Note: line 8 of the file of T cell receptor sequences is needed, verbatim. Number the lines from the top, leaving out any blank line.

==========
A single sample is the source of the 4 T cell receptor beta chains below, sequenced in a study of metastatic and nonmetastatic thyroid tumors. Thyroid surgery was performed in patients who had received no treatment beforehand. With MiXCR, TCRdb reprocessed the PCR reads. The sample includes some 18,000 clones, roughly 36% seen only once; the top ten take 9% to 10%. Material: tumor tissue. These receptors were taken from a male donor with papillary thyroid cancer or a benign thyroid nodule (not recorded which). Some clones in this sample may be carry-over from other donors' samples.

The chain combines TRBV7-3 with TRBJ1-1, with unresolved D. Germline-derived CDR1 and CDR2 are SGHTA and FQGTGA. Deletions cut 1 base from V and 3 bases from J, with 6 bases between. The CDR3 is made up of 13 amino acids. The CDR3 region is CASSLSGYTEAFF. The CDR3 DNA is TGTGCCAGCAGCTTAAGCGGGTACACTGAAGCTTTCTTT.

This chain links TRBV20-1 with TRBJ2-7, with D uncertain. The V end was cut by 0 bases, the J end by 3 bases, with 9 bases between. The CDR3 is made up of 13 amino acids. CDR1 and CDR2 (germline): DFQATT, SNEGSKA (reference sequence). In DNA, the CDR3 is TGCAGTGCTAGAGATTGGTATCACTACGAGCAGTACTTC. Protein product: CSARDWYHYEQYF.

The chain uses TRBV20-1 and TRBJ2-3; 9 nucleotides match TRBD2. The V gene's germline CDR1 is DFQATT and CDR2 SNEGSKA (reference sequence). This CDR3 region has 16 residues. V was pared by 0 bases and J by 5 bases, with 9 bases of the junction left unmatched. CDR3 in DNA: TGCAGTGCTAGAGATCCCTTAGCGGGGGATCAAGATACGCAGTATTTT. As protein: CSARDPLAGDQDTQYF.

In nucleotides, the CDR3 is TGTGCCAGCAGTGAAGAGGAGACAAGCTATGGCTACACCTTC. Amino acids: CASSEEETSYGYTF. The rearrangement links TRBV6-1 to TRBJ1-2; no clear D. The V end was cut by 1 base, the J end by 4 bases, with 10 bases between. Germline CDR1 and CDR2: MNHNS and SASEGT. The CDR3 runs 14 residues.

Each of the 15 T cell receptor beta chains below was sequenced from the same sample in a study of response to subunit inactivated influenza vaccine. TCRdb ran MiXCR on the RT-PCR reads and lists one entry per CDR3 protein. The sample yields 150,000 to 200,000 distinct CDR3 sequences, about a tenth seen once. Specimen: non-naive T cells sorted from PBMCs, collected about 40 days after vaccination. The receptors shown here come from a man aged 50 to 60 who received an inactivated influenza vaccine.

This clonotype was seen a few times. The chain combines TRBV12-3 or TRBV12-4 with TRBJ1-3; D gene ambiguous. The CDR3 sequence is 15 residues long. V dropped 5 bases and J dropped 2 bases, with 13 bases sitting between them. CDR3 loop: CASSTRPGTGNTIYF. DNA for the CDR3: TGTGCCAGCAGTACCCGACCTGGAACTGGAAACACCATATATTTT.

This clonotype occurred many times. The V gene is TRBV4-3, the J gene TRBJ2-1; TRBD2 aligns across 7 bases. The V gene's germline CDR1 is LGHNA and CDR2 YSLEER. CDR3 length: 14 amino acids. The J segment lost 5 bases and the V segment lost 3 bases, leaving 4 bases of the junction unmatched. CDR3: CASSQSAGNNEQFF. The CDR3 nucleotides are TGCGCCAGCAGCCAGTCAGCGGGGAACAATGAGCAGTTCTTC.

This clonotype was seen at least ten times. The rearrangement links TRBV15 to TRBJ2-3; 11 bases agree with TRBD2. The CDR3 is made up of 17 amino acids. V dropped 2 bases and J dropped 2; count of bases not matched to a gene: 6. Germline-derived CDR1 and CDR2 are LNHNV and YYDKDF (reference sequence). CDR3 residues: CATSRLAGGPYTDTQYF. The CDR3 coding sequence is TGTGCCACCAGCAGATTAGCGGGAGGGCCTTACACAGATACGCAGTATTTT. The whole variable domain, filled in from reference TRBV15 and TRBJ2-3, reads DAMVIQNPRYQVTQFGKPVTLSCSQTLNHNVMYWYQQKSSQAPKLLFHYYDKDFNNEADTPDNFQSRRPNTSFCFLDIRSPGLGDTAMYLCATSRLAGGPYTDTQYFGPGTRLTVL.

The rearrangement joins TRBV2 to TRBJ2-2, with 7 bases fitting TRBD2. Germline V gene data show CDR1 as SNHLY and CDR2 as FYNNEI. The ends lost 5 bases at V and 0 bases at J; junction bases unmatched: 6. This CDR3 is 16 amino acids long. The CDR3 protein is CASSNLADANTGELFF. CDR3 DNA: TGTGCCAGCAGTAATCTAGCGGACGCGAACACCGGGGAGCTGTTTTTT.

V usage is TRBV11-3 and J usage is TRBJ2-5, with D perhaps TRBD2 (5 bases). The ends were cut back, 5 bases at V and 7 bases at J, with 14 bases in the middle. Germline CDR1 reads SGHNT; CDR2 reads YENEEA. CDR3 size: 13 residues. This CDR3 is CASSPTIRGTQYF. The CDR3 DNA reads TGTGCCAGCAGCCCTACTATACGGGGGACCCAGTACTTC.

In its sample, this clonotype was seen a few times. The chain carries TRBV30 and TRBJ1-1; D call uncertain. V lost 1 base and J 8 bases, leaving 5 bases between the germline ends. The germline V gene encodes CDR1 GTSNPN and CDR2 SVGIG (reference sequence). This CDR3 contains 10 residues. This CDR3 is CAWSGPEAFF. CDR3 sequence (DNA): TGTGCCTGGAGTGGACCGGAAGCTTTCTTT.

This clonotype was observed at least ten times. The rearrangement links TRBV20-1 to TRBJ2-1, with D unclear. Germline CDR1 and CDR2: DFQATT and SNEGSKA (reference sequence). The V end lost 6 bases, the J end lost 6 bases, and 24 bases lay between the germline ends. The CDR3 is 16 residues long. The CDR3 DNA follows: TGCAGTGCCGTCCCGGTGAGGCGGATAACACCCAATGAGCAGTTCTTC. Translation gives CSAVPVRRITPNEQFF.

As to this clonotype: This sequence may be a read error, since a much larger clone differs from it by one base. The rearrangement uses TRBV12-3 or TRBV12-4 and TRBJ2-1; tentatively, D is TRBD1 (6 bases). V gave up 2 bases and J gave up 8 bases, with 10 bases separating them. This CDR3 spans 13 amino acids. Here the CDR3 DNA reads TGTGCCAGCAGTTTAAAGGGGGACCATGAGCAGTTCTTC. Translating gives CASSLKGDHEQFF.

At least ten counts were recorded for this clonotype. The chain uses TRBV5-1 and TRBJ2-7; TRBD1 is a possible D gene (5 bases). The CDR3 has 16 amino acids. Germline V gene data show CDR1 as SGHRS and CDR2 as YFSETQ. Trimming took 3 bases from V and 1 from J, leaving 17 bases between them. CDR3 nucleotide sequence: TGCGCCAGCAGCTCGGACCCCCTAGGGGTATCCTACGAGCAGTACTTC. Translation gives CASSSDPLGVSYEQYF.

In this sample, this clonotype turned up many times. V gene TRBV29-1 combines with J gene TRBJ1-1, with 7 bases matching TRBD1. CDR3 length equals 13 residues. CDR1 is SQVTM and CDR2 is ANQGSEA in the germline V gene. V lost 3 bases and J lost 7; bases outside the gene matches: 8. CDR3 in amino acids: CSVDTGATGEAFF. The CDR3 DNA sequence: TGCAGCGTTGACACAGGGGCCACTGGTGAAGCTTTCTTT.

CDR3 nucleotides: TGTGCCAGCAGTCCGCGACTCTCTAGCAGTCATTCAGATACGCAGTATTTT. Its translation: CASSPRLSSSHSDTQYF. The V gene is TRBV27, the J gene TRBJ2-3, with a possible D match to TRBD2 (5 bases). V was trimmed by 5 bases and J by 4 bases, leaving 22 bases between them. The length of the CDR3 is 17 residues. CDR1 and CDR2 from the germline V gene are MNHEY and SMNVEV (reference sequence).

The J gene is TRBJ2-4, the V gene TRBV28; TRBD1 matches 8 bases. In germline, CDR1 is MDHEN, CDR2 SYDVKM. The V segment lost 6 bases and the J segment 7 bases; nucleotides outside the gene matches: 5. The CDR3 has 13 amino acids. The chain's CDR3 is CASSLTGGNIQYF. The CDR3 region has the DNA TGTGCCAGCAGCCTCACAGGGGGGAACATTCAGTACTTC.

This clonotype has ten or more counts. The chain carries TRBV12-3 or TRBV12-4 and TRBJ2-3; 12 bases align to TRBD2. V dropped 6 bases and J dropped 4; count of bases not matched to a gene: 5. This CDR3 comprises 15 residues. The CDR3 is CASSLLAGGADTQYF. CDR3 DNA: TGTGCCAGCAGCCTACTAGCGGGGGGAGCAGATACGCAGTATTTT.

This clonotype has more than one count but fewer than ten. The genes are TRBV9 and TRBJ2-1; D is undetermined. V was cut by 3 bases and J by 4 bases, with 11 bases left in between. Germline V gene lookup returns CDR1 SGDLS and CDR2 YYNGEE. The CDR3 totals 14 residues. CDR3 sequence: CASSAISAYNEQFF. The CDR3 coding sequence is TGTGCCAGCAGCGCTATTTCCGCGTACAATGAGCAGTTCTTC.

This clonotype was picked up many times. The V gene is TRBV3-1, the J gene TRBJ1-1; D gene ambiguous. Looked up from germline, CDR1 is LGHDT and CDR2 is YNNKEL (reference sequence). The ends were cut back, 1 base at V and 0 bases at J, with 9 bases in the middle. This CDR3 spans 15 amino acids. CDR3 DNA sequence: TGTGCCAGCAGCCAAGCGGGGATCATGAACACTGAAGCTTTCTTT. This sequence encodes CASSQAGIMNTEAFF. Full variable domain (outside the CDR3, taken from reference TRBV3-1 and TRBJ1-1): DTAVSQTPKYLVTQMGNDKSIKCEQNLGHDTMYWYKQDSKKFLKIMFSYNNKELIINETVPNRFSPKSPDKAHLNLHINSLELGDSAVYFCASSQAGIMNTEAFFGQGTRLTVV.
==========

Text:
This clonotype occurred many times. The V gene is TRBV4-3, the J gene TRBJ2-1; TRBD2 aligns across 7 bases. The V gene's germline CDR1 is LGHNA and CDR2 YSLEER. CDR3 length: 14 amino acids. The J segment lost 5 bases and the V segment lost 3 bases, leaving 4 bases of the junction unmatched. CDR3: CASSQSAGNNEQFF. The CDR3 nucleotides are TGCGCCAGCAGCCAGTCAGCGGGGAACAATGAGCAGTTCTTC.